Collared lemmings (Dicrostonyx spp.) are small cold-adapted rodents present in tundra environments across the Holarctic [8]. D. torquatus is present in Eurasia, with the current distribution encompassing the Arctic regions from western Russia to northeastern Siberia [9]. However, the fossil record indicates that D. torquatus had a much larger geographical distribution during the Late Pleistocene, encompassing central and western Europe [10, 11]. Additionally, a number of Dicrostonyx morphotypes have been described in the Palaearctic during the Pleistocene, some of which may be chronospecies (i.e. evolved sequentially), and have been used as biostratigraphic markers [12]. D. renidens (Early Pleistocene), D. simplicior (Middle Pleistocene), and D. gulielmi (Late Pleistocene) are suggested to have replaced one another through time. D. gulielmi, however, is likely a variant morphotype within D. torquatus that predominates during the Late Pleistocene [12, 13].

Previous studies on short mitochondrial DNA sequences have identified five lineages present in D. torquatus, with only one of these lineages persisting today [1, 2, 13]. Demographic inferences have suggested serial extinction and replacement of these lineages, and that these may have been linked to climate fluctuations within the Late Pleistocene, notably Greenland interstadials 5 and 2. Recent evidence suggests that there is geographic population substructure within the modern lineage, with populations on either side of the Kolyma river having distinct population histories [14]. The timing of when this modern lineage arose is currently unclear, however, with some studies suggesting that this took place at the beginning of the last glacial period (104 thousand years before present [ka BP]) [14], but others during or after the Last Glacial Maximum (LGM, 28.6–22.5 ka BP, [15]) [2].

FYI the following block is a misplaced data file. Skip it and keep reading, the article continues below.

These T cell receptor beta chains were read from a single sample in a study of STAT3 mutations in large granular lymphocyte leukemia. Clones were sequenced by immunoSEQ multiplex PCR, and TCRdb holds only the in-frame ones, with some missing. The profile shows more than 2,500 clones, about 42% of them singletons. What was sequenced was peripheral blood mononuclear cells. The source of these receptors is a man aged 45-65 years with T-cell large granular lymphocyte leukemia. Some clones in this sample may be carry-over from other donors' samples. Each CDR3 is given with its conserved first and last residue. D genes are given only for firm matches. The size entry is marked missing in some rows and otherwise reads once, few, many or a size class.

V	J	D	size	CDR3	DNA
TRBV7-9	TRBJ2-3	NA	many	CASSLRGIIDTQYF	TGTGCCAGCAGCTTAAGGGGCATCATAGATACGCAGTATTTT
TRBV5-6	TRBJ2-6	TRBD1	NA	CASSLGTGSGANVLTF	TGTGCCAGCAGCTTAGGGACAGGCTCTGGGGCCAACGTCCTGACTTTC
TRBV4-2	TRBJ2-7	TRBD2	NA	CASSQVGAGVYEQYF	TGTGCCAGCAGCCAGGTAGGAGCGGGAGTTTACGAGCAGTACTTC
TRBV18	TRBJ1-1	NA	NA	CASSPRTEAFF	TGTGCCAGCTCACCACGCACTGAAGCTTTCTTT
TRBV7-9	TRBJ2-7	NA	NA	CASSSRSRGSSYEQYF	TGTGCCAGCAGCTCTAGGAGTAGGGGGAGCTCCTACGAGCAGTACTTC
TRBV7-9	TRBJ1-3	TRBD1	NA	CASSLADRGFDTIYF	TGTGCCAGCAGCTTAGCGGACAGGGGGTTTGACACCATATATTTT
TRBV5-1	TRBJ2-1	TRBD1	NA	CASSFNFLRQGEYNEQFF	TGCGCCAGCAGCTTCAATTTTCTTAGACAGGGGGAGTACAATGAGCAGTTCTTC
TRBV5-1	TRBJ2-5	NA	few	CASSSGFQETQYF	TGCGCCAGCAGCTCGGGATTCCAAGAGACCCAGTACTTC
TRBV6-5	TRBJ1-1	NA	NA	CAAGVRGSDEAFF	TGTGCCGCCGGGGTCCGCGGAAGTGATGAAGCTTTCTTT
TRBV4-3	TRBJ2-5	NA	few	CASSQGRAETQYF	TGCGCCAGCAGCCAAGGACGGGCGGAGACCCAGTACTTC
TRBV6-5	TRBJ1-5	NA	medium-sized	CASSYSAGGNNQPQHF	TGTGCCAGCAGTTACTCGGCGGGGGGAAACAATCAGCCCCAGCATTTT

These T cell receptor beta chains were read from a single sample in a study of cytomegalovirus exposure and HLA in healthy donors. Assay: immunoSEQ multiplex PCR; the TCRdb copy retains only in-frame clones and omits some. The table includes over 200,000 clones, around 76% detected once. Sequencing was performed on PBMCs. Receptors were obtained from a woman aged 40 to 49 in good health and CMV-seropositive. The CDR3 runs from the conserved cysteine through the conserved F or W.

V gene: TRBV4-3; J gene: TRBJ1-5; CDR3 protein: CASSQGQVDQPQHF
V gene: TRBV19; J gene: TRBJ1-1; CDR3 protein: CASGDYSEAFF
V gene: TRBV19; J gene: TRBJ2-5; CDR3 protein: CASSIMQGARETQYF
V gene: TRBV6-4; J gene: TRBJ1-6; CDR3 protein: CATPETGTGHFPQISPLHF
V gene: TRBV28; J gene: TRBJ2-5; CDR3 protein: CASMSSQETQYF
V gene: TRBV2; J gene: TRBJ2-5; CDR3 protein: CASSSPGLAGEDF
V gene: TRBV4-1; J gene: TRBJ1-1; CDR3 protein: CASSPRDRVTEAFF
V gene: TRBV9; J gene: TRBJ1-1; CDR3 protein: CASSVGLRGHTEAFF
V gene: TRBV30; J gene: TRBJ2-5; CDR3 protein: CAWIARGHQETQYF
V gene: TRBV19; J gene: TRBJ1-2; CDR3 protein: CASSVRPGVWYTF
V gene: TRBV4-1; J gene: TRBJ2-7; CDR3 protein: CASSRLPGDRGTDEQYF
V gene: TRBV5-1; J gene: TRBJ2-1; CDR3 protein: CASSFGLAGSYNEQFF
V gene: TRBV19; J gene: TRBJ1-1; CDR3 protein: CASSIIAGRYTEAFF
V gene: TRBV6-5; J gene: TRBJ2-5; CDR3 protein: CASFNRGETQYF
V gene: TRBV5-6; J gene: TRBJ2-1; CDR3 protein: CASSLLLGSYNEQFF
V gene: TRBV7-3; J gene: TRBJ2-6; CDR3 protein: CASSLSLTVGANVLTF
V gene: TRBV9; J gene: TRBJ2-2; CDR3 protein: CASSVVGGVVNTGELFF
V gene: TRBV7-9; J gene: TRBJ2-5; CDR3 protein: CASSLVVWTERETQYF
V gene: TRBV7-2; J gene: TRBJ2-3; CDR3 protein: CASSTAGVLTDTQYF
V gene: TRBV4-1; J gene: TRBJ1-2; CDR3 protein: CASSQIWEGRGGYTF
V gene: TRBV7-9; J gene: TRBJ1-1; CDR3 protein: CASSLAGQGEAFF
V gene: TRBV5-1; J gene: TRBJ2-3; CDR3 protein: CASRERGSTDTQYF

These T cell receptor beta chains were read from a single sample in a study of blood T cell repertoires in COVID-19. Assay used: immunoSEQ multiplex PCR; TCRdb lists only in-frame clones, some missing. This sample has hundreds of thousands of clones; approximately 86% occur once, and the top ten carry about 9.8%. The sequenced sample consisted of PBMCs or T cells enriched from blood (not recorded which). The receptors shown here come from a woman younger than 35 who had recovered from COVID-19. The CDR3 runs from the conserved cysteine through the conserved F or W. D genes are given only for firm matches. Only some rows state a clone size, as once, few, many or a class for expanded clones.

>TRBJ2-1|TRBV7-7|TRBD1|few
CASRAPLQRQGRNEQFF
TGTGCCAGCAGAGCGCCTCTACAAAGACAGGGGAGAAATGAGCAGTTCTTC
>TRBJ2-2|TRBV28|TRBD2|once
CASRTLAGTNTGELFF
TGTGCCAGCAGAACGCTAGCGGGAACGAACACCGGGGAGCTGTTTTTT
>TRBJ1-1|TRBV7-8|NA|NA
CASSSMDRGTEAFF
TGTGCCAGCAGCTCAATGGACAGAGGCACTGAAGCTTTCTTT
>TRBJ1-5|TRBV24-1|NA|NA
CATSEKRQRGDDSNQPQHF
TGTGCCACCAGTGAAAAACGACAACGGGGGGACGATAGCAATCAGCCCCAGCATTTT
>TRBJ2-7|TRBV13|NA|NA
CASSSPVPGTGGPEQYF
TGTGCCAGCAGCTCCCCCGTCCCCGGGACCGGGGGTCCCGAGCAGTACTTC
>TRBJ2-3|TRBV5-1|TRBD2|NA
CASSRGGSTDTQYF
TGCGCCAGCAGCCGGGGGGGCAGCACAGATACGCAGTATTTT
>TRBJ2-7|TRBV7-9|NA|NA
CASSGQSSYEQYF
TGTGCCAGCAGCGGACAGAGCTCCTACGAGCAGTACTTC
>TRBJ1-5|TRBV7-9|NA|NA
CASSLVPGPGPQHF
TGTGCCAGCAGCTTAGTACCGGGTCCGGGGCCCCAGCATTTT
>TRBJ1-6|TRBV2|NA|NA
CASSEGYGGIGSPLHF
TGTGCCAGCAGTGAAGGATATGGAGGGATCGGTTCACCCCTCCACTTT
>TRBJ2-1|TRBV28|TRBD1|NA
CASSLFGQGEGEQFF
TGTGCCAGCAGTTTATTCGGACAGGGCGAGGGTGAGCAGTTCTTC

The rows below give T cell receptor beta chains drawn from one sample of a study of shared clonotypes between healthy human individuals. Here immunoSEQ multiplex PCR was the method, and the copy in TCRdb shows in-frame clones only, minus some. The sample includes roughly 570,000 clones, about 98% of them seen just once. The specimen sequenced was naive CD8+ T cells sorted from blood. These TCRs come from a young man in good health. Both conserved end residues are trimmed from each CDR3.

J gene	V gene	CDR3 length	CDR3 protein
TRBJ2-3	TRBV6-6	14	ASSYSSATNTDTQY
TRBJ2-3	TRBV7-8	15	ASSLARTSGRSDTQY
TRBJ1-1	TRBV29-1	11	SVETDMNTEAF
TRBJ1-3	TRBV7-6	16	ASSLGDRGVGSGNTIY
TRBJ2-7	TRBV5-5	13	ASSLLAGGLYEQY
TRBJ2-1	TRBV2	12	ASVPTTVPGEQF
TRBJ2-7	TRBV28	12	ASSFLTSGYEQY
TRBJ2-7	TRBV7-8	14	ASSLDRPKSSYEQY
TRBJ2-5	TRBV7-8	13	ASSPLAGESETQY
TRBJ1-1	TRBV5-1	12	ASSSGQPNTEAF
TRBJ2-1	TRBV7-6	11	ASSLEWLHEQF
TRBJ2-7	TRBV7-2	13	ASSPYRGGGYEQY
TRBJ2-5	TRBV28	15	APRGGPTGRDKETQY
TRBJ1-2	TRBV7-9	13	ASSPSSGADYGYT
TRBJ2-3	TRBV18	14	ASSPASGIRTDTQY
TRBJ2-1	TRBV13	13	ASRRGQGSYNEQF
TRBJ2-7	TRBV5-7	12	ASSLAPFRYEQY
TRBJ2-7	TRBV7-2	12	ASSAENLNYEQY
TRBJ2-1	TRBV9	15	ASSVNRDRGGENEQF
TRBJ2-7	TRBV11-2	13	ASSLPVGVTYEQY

Ancient DNA studies on remains of small to medium sized mammals from non-permafrost sites have shown differing levels of DNA preservation [1, 2, 16,17,18], and most studies have focused only on short regions of mitochondrial DNA amplifiable by polymerase chain reaction (PCR). However, next generation sequencing is well-suited to the fragmented nature of ancient DNA and can be used to reconstruct complete mitogenomes and evaluate levels of endogenous DNA in ancient remains (e.g., [19]). Complete mitogenomes, in combination with dated remains, can be used to better estimate the substitution rate and divergence times. Here we aimed to recover complete mitogenomes from ancient collared lemmings across Europe and Siberia in order to explore Late Pleistocene population dynamics and investigate the discrepancy in timings of the emergence of D. torquatus lineages. Additionally, we aimed to reconstruct the demographic history of D. torquatus using a modern nuclear genome to further investigate the effects of climate on the evolutionary history of collared lemmings.